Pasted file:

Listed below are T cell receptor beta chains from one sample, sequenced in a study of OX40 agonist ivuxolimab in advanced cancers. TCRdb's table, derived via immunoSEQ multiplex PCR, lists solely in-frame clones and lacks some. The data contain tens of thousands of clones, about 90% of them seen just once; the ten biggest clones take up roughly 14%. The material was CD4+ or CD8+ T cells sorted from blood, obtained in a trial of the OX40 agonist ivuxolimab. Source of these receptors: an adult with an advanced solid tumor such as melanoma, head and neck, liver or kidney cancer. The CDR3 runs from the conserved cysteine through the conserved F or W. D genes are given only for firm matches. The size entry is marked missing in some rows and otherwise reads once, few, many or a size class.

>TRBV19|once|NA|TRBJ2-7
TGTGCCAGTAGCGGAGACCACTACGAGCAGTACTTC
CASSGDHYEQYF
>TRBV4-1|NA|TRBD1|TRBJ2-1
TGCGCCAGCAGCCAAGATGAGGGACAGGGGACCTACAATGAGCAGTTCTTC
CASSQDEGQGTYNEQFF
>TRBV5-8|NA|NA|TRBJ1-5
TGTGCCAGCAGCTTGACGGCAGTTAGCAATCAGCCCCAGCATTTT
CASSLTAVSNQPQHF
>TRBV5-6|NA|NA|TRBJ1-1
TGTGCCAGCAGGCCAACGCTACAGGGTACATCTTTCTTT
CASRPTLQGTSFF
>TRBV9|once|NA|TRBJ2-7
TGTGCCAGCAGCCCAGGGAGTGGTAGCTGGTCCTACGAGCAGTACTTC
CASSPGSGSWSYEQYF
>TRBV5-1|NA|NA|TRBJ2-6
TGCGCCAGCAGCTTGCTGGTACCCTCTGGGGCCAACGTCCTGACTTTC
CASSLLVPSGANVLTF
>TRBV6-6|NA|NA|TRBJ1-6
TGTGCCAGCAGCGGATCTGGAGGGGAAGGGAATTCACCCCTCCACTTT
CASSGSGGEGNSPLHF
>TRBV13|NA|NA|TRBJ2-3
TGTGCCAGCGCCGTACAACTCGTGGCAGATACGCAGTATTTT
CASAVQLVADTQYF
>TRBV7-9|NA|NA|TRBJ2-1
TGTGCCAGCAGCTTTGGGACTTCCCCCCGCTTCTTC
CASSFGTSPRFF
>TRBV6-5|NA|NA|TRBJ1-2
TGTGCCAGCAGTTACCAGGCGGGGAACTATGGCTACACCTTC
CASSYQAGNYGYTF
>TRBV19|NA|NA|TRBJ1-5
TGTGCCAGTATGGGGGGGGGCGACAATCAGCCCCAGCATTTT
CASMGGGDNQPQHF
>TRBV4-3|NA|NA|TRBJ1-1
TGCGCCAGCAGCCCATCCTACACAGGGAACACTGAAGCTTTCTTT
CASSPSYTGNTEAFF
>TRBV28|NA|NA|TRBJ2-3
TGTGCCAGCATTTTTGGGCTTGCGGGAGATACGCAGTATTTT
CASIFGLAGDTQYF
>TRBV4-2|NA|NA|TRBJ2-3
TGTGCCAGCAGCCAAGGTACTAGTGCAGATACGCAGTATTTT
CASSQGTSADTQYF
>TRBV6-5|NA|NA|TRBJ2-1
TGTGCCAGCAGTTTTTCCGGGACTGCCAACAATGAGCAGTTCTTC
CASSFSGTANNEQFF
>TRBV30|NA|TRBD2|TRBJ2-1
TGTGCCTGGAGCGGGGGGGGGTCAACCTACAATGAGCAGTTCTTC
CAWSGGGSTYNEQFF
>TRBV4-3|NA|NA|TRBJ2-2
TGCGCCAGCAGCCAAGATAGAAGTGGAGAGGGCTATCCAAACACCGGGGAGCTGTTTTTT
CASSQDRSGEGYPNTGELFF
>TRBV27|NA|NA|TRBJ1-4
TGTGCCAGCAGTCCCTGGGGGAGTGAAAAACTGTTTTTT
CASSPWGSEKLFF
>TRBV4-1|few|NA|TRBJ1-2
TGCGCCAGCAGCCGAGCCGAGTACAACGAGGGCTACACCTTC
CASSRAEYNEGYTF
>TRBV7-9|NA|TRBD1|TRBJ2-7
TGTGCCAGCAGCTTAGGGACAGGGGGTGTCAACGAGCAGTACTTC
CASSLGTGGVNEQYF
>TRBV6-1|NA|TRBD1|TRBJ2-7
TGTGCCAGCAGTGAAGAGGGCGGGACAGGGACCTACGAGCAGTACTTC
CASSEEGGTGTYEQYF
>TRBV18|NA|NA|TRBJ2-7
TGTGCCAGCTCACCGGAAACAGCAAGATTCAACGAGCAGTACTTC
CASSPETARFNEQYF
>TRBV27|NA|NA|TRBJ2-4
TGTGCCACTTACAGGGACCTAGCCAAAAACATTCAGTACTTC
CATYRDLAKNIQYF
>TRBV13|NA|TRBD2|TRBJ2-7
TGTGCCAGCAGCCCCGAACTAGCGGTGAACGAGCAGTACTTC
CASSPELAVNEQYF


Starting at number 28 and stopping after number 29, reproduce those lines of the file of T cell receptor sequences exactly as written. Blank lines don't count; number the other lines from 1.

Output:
CASSFGTSPRFF
>TRBV6-5|NA|NA|TRBJ1-2